Renewable Materials Conference 2022

The Renewable Materials Conference (RMC) 2022 took place in Cologne from 10 to 12 May and attracted over 400 participants who came to see the latest developments in bio- and CO2-based chemicals, plastics and other materials as well as advanced recycling technologies. 60 speakers and 25 exhibitors from leading companies presented their innovative products and strategies.

The RMC covers the whole spectrum of renewable materials and carbon sources: biomass, CO2, as well as recycling streams. All of them offer solutions for the same goal: replacing fossil with renewable carbon to protect the climate, create sustainable carbon cycles and end dependence on fossil imports with valid new business options. The presentations showed that all options are needed and are gaining momentum. The production capacities for bio-based polymers – today already covering over 4 million tonnes – are predicted to grow at an annual rate of 12% until 2026, reaching over 8 million tonnes in 2026. This growth will mainly take place in Asia. By 2026, the Asian share of the total global polymer production will be 2-3%.

The production capacity of partially CO2-based polymers has already reached the volume of 1 million tonnes, while the CO2-based carbon content so far only covers 5 to 11%. Currently, considerable investments are especially focusing on CO2-based ethanol and methanol, which can be used for both fuels and chemicals, especially in Europe.

Large investments are also being made in the area of “advanced recycling”. Above all a planned investment of 1 billion € in a methanolysis-based project in France using 160,000 tonnes/year of hard-to-recycle plastic waste. Even if the political framework so far lacks suitable regulations for advanced recycling, companies assume that the ambitious plans for recycling quotas (e.g. for packaging of 55%) cannot be achieved without chemical recycling.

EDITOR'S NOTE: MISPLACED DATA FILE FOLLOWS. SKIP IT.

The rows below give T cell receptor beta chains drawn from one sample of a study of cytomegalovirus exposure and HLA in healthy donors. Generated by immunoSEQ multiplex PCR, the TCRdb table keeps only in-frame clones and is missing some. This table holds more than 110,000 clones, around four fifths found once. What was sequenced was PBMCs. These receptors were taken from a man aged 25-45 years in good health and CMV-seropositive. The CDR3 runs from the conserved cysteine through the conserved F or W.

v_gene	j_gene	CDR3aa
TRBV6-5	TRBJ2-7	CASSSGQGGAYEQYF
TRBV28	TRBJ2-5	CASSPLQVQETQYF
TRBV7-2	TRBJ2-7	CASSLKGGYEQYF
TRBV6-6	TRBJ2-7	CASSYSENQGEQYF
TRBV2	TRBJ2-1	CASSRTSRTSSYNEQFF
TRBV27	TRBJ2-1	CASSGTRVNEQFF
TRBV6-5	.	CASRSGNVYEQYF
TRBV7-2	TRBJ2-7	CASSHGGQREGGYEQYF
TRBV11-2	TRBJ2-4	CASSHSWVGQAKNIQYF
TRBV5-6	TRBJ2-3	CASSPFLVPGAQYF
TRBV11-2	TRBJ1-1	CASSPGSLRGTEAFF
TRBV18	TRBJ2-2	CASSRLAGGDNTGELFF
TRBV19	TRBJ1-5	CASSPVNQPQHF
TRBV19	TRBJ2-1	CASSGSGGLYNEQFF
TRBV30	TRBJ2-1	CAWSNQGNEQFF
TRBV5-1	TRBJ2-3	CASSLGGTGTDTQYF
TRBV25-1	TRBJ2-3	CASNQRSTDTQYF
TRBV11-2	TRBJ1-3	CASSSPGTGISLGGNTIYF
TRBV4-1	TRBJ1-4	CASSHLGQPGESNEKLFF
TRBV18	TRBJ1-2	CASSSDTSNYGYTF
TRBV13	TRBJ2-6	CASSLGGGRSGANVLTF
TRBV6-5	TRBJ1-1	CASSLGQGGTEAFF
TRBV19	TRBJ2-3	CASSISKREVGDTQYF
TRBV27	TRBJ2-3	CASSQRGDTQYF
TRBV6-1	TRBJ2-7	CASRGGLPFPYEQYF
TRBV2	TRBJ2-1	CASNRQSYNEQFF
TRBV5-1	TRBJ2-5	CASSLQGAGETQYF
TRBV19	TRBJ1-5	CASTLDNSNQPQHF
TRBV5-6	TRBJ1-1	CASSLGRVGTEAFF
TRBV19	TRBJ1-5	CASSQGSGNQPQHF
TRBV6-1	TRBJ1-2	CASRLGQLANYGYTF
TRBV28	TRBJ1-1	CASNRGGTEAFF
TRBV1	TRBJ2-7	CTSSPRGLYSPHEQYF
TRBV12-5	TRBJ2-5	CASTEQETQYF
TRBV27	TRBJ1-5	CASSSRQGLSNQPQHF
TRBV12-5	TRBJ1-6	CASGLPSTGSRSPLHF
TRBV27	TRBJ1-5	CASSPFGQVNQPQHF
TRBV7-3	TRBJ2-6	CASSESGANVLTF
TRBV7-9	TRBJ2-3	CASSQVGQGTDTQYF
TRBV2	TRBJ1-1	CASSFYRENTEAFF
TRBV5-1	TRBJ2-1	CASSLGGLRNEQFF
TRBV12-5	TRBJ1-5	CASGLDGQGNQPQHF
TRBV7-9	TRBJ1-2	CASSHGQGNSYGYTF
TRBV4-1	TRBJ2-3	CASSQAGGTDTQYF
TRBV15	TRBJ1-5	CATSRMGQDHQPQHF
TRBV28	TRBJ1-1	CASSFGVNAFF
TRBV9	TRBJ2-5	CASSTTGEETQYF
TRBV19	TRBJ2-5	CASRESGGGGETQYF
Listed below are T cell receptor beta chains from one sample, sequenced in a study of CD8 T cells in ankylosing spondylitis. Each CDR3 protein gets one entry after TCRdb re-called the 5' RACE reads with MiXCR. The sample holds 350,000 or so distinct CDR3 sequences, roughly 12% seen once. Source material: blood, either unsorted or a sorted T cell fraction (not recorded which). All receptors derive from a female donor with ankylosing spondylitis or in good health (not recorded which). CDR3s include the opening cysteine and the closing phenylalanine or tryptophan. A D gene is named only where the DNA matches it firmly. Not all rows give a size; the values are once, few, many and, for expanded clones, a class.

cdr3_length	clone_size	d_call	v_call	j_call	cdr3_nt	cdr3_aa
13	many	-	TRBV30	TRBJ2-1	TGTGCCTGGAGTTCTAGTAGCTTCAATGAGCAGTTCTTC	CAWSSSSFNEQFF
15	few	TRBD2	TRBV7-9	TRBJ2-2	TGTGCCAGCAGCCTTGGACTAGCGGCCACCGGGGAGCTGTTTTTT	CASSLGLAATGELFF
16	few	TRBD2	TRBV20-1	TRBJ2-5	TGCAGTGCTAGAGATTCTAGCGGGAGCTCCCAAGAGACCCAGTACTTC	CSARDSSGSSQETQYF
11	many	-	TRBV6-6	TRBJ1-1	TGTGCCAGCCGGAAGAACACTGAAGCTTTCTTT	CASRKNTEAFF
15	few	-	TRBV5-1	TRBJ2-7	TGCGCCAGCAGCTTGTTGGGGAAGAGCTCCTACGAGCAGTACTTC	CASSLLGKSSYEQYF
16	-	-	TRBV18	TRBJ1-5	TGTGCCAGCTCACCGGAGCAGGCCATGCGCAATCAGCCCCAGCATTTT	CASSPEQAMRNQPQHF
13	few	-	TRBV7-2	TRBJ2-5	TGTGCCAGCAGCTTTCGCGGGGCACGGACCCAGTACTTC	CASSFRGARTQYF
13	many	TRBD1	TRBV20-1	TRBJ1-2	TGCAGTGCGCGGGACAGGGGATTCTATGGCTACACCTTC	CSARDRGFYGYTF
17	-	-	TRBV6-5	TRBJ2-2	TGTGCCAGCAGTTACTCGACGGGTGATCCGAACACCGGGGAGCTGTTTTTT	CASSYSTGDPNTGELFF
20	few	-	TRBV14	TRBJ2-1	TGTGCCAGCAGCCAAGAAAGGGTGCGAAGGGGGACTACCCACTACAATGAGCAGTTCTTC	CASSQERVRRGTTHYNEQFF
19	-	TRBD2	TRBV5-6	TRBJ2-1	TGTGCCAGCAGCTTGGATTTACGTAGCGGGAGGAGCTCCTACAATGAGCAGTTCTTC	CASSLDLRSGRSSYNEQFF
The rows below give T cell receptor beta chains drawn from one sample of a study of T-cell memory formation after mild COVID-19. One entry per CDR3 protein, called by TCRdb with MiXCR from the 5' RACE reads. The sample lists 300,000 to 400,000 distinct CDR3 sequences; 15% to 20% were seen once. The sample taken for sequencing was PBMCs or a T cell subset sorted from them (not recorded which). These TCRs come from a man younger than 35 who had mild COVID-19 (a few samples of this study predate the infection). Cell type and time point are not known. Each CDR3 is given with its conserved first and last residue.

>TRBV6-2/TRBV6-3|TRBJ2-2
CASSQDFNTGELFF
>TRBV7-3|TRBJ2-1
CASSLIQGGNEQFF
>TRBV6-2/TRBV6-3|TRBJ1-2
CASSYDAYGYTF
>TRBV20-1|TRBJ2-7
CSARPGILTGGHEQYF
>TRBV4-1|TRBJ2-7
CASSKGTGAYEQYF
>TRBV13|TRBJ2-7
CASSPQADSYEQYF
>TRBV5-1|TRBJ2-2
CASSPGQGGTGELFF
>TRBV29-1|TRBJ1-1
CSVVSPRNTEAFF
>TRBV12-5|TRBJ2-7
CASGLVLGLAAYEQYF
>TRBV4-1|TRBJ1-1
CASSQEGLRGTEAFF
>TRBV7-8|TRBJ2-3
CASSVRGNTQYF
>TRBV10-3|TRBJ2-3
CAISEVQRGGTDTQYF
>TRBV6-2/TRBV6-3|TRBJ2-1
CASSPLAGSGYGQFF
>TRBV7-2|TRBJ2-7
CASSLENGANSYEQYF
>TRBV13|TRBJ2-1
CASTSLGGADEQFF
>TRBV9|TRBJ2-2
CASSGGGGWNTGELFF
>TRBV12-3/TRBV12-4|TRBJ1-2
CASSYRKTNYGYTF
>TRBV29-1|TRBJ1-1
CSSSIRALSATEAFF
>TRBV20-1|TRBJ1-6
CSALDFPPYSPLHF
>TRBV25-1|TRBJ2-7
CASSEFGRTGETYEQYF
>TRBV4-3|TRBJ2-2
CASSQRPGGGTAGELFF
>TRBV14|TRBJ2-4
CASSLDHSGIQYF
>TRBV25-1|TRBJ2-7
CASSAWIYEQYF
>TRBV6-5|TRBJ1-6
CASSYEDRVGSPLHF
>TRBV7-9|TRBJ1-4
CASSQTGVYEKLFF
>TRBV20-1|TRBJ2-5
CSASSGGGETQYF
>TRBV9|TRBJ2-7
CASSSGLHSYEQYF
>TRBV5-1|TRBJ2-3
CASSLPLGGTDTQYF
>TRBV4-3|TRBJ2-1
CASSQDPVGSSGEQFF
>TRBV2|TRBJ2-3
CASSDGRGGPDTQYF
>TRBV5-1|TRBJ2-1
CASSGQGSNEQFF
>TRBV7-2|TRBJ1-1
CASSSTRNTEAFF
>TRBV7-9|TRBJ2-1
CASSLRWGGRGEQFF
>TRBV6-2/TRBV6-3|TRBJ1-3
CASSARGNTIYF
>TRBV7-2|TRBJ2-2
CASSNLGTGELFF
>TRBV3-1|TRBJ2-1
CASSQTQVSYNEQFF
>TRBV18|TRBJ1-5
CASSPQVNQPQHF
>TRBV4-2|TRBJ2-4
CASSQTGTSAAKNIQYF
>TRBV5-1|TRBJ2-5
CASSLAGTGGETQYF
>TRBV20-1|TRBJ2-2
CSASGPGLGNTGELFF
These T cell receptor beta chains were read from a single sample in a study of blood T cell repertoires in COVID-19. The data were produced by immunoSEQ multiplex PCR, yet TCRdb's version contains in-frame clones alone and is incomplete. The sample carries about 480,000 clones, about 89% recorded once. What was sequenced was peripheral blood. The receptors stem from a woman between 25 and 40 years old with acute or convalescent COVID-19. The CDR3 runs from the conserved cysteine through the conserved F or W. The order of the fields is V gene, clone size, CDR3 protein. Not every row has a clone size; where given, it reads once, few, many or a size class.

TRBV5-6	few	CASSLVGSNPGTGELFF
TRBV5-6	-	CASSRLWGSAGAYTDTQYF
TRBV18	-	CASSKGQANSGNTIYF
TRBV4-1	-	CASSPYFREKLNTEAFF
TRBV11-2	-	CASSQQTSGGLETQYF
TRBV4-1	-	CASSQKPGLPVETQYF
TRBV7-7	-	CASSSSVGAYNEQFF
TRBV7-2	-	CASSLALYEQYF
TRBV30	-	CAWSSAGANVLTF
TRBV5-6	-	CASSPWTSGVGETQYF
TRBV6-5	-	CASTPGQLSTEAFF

Alongside polymers and plastics, the market for fine chemicals too is gaining momentum. The fine chemical session, moderated by Dennis Herzberg and Sarah Refai from CLIB, showed that products and processes based on renewable carbon get closer to the market. Successful innovative solutions meet the increasing consumer demand for sustainability as well as cost-performance. Besides drop-in solutions, completely new products with novel functionalities are entering the market. Within the HiPerIn 2.0 project, which set the framework for the fine chemical session, CLIB is pursuing how the next generation of high-performance ingredients is shaping the biotechnology sector as enabling technologies to support this process towards new functional molecules into the market. At the same time, the project focuses on how HiPerIns are influenced by cross-cutting topics such as digitialisation, regulation, and public perception. Several presentations have addressed some of these important aspects covered in the project and covered, in addition, a wide range of feedstocks, process technologies and target markets, such as surfactants, dyes, food preservatives and perfumes. The session highlighted the broad range of applications and opportunities for fine chemicals based on renewable carbon.

After it was first introduced at the Renewable Material Conference 2021, the conference granted for the second time the “Renewable Material of the Year” award. This year the nova-Institute received 31 applications, from which a jury of advisory board members and nova experts nominated the six most promising candidates. Following the concept presentations, the participants voted for the three winners: Twelve Benefit Corporation (US) developed an electrochemical device to transform CO2 into carbon monoxide (CO), a key chemical building-block for many applications. Lactips (FR) presented the Plastic Free PaperTM with a 100% natural, bio-based coating solution for paper and board, with improved barrier properties and enabled thermal sealing without compromising the recyclability of paper. Eastman (US) developed a material-to-material molecular recycling method for plastic waste as a feedstock to make new plastics, keeping the carbon in the loop and leaving more fossil feedstocks in the ground.

To meet the expected future growth of the conference and exhibition, the conference will move next year, 23 – 25 May, to Siegburg, located between Cologne and Bonn.